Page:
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Transformers isolate the load completely from the primary power source. Does that mean that I can connect two or more transformers one after the other and expect my Linear Power Supply to have better safety than having the isolation of one transformer?

For example, lets assume I need 12V AC out. The situation I am trying to imagine here is having 230V/50V and 50V/12V transformers.

Would this make my system more immune to lightning?

Are there better ways of doing the same?

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    \$\begingroup\$ MOVs. Spark gaps. Now you're more immune to lightning. \$\endgroup\$ Oct 13, 2014 at 1:20
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    \$\begingroup\$ What @Ignacio wrote. In other words, it's easier to divert the high voltage (and energy) from the lightning to earth ground than to build a transformer with a very high isolation rating. MOVs and gas discharge tubes can do the diverting. \$\endgroup\$ Oct 13, 2014 at 5:29

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Tranformers can protect against lightning in two ways- first they have galvanic isolation from primary to secondary that is good for hundreds, and more likely, thousands of volts of transient voltage. That's good for common-mode voltage (voltage on the input leads wrt earth). Secondly, they saturate and will prevent high normal mode (across the input leads) transients which may be induced by a lightning discharge from reaching the circuit on other side (they might let double their rated voltage through, but not 10x or 100x).

The problem with the galvanic isolation is that it may not be enough for a direct lighting strike. It's thus better to find some way to conduct the discharge to ground through a lightning arrestor (basically a spark gap) so that the voltage doesn't rise too high. For transients on telecom lines, very small spiral gas discharge tubes as "Enemy Of the State Machine" mentions are available.

The way to deal with such a huge amount (potentially) of energy is to divert, then soak it up in some series impedance, divert again, and some more series impedance until what's left is harmless. If you try to divert or absorb it all with some small device, the end result will be a couple of disembodied smoking leads, and no small device any more. In many cases there will be a natural spark gap in the creepage and clearance distances in your input plug, switch, terminal blocks etc. but it's not always wise to depend on those, as they may break over after your transformer does. If your "first in line" transformer breaks over to ground internally, it will probably be ruined (assuming it 'tracks' through the insulation), so your second transformer may save the circuit but a service call is still required to replace the transformer.

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    \$\begingroup\$ Note that unless a transformer is built with an electrostatic shield between primary and secondary, high-speed common-mode transients can still be coupled through the inter-winding capacitance. \$\endgroup\$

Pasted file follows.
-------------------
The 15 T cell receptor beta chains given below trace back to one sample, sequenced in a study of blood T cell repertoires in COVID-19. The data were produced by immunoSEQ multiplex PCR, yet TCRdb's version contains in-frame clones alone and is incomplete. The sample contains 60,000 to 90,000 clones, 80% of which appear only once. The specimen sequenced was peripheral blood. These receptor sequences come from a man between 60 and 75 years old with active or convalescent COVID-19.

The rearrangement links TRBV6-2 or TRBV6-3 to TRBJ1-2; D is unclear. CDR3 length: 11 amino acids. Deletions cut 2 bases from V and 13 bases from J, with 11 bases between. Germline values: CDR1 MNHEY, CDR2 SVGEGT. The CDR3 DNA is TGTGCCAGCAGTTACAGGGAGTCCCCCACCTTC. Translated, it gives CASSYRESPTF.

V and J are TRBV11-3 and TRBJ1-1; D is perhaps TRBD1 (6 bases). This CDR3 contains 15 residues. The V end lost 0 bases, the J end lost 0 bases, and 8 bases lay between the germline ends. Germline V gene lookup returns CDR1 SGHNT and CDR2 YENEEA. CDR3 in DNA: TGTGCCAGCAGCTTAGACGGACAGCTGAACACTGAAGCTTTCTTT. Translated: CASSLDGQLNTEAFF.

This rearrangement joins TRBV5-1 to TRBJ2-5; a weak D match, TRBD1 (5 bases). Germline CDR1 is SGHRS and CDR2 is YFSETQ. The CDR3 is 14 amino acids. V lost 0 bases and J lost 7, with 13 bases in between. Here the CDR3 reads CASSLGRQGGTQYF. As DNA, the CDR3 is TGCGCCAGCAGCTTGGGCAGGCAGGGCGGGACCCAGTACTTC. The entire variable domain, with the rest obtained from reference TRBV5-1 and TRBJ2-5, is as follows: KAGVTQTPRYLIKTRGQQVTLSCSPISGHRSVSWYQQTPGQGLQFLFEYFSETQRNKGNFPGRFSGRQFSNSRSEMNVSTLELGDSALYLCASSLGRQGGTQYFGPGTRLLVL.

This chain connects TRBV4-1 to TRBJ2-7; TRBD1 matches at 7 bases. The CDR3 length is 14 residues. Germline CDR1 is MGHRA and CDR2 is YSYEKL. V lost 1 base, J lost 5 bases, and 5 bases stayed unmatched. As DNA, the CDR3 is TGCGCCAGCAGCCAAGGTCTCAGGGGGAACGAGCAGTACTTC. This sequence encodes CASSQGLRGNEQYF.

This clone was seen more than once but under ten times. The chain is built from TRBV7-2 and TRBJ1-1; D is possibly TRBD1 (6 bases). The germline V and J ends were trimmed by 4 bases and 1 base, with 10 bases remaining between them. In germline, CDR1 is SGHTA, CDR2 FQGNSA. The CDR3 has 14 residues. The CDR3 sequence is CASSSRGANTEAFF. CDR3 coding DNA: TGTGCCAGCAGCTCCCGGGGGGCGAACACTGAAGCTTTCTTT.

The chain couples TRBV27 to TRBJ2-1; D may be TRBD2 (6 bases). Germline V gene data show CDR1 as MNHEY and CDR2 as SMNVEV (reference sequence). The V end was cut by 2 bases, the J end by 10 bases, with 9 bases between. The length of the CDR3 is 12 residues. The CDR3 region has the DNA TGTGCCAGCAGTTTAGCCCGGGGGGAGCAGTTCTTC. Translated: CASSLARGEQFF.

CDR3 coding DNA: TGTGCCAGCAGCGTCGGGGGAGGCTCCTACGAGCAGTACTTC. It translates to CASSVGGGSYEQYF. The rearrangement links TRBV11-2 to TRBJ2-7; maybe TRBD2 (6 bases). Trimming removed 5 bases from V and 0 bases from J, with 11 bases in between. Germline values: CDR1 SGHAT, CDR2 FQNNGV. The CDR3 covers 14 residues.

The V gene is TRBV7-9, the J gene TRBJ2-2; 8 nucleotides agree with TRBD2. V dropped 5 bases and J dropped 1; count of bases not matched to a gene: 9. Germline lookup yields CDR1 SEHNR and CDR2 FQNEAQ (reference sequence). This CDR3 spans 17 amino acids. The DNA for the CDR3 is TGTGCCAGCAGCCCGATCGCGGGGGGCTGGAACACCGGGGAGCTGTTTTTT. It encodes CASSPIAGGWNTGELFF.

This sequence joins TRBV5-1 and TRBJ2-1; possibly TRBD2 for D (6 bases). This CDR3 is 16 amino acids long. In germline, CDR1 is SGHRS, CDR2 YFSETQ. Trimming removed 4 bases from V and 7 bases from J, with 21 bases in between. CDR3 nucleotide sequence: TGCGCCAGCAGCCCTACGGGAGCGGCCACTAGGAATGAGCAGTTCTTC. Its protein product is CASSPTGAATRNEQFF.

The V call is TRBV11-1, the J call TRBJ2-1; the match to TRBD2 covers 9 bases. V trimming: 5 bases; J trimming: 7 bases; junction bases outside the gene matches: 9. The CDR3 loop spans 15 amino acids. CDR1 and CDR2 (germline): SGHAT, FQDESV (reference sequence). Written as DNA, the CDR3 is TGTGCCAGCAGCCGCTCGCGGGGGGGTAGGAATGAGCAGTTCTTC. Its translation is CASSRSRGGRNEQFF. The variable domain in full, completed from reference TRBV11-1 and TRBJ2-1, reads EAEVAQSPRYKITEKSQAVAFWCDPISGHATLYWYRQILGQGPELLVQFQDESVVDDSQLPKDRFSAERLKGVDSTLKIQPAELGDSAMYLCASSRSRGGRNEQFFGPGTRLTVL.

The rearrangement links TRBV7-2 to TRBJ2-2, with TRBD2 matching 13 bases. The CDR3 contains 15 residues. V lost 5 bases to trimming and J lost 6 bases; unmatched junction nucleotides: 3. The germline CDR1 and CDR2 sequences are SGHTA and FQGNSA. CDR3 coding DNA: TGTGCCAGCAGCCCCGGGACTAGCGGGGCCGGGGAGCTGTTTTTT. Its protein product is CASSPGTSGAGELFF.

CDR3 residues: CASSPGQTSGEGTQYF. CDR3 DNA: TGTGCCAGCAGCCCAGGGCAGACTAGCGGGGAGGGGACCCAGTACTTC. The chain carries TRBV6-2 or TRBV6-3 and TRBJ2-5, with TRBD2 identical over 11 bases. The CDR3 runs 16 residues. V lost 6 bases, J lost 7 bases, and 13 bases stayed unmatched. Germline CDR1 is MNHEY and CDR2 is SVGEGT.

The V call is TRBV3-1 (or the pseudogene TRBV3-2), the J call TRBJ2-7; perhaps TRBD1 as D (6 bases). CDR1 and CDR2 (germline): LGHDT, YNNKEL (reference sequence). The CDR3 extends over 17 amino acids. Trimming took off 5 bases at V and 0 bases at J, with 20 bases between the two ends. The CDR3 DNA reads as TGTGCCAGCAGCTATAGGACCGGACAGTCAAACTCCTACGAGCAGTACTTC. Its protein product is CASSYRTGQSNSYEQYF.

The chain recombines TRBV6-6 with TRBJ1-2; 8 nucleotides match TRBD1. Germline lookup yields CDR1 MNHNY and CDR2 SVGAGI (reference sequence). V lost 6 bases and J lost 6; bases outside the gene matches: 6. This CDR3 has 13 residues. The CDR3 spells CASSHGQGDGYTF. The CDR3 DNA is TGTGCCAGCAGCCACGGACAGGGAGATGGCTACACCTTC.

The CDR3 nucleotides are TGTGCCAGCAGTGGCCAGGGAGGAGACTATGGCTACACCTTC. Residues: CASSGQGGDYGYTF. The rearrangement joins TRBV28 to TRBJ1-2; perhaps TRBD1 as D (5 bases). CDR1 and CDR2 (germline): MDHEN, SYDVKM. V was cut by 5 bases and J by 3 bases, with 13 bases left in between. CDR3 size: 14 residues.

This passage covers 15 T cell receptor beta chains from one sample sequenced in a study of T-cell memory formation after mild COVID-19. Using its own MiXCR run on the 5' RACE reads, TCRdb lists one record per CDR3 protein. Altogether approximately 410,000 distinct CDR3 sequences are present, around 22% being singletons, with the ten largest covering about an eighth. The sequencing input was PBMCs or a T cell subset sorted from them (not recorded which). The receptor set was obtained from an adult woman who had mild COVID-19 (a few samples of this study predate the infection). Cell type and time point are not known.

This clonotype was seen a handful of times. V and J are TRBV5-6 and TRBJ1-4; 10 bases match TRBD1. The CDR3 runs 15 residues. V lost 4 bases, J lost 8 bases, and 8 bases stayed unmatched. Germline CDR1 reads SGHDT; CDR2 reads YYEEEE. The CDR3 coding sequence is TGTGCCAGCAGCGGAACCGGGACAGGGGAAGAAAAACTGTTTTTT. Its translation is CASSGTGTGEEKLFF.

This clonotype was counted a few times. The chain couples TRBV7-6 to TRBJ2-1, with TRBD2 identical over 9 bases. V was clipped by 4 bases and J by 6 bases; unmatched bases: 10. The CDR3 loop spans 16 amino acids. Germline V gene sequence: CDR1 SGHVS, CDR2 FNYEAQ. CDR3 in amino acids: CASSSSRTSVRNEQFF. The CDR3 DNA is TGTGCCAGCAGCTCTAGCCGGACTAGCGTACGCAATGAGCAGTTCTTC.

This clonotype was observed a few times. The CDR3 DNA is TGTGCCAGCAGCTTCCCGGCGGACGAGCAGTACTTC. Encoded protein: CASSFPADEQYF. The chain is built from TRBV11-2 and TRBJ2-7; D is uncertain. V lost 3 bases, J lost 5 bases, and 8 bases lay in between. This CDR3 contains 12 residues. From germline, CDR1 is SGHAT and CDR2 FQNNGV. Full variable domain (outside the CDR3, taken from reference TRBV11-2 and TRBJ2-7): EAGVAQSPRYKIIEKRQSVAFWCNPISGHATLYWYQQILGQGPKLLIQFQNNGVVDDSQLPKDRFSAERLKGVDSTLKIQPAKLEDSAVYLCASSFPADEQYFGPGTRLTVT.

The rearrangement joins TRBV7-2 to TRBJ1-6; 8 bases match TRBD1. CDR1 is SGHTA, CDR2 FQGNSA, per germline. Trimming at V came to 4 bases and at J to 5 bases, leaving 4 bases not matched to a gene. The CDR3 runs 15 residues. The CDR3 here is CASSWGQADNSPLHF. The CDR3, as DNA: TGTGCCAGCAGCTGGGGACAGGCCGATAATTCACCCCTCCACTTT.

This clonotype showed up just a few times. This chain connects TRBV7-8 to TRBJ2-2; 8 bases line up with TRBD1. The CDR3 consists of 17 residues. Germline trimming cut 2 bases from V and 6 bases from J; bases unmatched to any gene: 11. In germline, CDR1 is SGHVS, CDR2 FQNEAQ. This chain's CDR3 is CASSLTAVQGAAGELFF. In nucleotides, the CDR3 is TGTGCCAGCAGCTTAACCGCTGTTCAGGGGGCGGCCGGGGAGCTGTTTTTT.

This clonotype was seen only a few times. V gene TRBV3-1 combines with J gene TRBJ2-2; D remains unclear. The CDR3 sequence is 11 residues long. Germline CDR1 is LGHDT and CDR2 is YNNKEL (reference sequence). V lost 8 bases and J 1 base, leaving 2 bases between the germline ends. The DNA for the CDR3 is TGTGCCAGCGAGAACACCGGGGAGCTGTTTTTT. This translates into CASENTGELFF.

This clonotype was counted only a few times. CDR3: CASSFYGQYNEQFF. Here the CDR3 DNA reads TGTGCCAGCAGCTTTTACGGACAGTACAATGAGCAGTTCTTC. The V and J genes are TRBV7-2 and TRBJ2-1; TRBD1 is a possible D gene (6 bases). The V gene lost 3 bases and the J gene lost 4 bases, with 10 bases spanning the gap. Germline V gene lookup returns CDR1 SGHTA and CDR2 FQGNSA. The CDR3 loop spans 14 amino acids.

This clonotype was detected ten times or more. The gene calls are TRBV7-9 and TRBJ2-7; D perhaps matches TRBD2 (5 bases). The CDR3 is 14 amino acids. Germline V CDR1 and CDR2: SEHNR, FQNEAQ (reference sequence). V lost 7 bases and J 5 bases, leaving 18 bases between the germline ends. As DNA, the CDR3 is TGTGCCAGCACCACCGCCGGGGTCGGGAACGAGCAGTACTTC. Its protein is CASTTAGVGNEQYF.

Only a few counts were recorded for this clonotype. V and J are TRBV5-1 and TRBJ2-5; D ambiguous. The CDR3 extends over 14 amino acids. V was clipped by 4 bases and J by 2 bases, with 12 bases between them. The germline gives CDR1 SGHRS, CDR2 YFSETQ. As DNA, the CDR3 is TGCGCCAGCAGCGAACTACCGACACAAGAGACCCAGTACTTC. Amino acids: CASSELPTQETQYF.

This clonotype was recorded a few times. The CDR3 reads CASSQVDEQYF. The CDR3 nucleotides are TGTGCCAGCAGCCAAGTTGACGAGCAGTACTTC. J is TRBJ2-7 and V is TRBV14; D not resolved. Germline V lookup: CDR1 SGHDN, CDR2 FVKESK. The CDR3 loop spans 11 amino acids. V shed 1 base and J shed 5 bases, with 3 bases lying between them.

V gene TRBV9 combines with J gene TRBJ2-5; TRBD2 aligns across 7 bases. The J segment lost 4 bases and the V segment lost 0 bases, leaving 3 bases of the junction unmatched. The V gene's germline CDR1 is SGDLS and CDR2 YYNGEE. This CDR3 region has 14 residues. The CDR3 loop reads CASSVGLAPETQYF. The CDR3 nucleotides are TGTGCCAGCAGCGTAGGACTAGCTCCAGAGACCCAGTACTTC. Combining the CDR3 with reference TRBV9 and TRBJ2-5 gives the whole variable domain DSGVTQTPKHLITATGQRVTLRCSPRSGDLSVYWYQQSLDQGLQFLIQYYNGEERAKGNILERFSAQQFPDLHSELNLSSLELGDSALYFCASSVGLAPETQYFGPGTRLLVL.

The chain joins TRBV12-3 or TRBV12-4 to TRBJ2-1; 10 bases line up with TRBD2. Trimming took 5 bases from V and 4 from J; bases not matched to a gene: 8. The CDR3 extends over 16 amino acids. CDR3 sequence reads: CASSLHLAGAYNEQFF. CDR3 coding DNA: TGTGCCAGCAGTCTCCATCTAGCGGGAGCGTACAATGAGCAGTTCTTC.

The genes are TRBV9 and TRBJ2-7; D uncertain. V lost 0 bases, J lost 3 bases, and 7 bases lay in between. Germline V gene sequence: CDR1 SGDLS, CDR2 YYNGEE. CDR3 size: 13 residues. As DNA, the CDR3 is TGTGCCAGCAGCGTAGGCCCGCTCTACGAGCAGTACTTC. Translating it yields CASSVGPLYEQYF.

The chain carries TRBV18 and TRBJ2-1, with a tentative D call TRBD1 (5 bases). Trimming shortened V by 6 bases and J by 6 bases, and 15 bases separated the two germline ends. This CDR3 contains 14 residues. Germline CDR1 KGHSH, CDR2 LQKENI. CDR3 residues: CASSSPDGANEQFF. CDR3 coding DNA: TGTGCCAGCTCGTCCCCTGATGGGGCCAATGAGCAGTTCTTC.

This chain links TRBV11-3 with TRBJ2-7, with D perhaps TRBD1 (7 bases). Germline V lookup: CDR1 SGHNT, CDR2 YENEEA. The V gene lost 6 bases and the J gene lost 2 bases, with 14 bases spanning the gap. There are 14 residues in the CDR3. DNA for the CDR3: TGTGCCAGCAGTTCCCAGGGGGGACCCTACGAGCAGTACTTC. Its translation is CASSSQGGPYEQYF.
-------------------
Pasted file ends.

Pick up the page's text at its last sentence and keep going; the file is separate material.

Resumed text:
– Dave Tweed
    Oct 13, 2014 at 11:17
  • \$\begingroup\$ David's comment is important - though the energy coupled may not be huge, it's more than enough to disrupt a micro or even cause latch up. I've seen resistors go open just from inductively coupled energy. \$\endgroup\$ Oct 13, 2014 at 11:43
  • \$\begingroup\$ If you can tolerate the power loss, RC filtering the load with pulse rated resistors and ESD rated capacitors and a TVS or 2 might get you by without the electrostatic shield. \$\endgroup\$
    – lucky bot
    Jun 26, 2018 at 3:30
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The insulation on a standard, consumer-grade transformer, would break down and arc over. This would allow those high voltages to jump right through them. A popular and effective way to take care of surge protection of such high levels are Gas Discharge Tubes. They are readily available and come in small packages these days. You can put them in before your transformers and help save them too.

The company Littelfuse makes them in all shapes and sizes: http://www.littelfuse.com/products/gas-discharge-tubes.aspx

There is info on their site about the operation of this type of device.

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The isolation transformer frame should be tied to the earth ground (the preferred discharge path for the predominant energy dump you are going to get from a nearby or direct strike. The MOV and GDT technology devices go across the primary and each leg of the primary to that ground.

I was thinking that adding surge protection to the frame ground on the secondary side would be good, but stray capacitance coupling effects with the devices could "defeat the purpose" of the isolation transformer for its emi/rfi isolation.

My personal experience is based upon having personally witnessed TWO direct strkes to my ham radio tower, while I was passing digital traffic. No damage to the equipment, but the hockey puck sized GE MOVs blew like a shotgun both times. The events were 6 months apart. There was an 1800VA isolation transformer between the 240 from the panel, and the 110 to the various radios, IBM 80's vintage pc, etc..

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